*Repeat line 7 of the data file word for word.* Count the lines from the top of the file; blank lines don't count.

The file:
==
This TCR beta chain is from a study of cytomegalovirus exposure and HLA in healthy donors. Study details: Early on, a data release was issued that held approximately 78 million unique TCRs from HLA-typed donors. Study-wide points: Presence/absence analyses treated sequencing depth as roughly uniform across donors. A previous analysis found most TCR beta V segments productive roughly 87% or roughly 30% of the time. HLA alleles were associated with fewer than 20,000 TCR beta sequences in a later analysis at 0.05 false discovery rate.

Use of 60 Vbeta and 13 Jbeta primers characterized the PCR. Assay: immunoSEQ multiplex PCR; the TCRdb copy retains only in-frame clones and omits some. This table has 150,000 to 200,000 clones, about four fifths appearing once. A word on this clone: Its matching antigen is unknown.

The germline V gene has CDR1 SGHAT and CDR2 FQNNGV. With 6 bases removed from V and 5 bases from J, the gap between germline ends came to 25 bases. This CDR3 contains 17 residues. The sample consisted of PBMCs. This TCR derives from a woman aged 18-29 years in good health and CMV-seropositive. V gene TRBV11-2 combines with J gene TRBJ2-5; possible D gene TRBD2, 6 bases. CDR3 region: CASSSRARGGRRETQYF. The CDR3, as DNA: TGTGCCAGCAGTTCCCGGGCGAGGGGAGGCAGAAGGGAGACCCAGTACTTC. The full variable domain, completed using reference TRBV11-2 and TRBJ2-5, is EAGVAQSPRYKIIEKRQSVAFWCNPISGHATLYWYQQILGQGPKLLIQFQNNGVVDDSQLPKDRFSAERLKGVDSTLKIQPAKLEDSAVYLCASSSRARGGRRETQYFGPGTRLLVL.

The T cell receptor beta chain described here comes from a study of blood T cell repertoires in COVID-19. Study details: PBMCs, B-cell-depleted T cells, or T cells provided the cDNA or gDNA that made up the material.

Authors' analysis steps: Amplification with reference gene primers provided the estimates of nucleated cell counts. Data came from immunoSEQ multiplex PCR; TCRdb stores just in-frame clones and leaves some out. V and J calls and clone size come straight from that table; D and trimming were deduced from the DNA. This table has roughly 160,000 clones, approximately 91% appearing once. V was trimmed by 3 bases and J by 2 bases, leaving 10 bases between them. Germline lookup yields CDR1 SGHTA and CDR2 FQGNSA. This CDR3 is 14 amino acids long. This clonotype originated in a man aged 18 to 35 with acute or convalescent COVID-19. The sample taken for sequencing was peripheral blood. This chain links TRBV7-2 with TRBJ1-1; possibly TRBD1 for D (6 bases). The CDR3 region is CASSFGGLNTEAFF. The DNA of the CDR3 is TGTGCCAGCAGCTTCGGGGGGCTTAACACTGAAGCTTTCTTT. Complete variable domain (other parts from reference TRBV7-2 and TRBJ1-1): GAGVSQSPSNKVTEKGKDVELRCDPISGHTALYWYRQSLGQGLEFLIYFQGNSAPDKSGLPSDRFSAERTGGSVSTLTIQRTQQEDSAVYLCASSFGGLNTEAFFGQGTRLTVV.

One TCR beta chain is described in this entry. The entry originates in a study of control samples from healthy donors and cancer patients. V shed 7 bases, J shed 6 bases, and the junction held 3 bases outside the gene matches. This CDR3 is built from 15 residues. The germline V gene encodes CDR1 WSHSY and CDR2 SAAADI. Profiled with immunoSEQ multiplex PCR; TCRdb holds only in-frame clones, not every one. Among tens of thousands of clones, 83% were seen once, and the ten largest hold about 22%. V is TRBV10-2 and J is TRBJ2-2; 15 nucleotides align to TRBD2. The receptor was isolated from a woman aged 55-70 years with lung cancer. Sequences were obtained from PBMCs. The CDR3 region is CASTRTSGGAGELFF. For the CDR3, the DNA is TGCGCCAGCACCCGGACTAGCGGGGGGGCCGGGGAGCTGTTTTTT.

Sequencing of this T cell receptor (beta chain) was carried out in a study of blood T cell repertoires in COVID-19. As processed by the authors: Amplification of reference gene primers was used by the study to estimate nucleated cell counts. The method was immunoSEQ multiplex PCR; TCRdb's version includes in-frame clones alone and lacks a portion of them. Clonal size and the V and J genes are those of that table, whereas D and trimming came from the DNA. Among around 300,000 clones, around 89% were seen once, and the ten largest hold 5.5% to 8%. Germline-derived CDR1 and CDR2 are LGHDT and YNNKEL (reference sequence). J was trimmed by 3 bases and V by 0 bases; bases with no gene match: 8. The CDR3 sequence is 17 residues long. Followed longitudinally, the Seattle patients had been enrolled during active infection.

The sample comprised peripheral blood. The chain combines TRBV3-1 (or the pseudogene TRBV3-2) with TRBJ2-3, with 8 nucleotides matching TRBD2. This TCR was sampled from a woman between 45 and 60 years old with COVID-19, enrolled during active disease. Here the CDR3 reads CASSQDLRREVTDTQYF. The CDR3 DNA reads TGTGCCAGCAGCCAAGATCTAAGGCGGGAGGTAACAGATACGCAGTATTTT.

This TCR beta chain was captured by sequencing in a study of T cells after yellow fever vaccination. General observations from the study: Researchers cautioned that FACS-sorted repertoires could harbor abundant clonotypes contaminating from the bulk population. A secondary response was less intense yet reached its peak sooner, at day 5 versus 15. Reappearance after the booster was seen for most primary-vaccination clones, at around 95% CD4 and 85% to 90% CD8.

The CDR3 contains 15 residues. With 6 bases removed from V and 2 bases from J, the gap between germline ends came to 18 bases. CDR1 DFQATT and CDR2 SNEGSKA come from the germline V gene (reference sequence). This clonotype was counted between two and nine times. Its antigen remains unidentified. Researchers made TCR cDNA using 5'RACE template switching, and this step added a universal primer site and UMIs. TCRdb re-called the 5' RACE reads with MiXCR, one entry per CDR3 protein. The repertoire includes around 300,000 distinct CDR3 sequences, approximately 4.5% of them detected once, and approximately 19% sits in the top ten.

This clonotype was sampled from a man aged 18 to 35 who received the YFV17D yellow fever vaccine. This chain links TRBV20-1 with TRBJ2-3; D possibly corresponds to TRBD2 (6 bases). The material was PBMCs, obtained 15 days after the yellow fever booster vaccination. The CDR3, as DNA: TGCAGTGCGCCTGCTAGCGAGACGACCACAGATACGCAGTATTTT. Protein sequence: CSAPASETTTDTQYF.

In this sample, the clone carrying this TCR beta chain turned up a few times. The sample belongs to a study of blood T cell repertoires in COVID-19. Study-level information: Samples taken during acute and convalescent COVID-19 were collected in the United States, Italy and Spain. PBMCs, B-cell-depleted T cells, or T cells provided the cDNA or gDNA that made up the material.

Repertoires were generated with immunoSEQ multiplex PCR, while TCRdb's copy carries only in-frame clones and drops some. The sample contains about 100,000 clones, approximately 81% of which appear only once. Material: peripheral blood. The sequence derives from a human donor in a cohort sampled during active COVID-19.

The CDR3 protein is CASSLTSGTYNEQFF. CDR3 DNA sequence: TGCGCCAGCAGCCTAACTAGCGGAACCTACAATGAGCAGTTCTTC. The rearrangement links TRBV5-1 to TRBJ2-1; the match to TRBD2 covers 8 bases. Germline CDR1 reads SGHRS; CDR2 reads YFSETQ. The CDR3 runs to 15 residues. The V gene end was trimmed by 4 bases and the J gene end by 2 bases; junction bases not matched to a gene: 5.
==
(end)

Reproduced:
Sequencing of this T cell receptor (beta chain) was carried out in a study of blood T cell repertoires in COVID-19. As processed by the authors: Amplification of reference gene primers was used by the study to estimate nucleated cell counts. The method was immunoSEQ multiplex PCR; TCRdb's version includes in-frame clones alone and lacks a portion of them. Clonal size and the V and J genes are those of that table, whereas D and trimming came from the DNA. Among around 300,000 clones, around 89% were seen once, and the ten largest hold 5.5% to 8%. Germline-derived CDR1 and CDR2 are LGHDT and YNNKEL (reference sequence). J was trimmed by 3 bases and V by 0 bases; bases with no gene match: 8. The CDR3 sequence is 17 residues long. Followed longitudinally, the Seattle patients had been enrolled during active infection.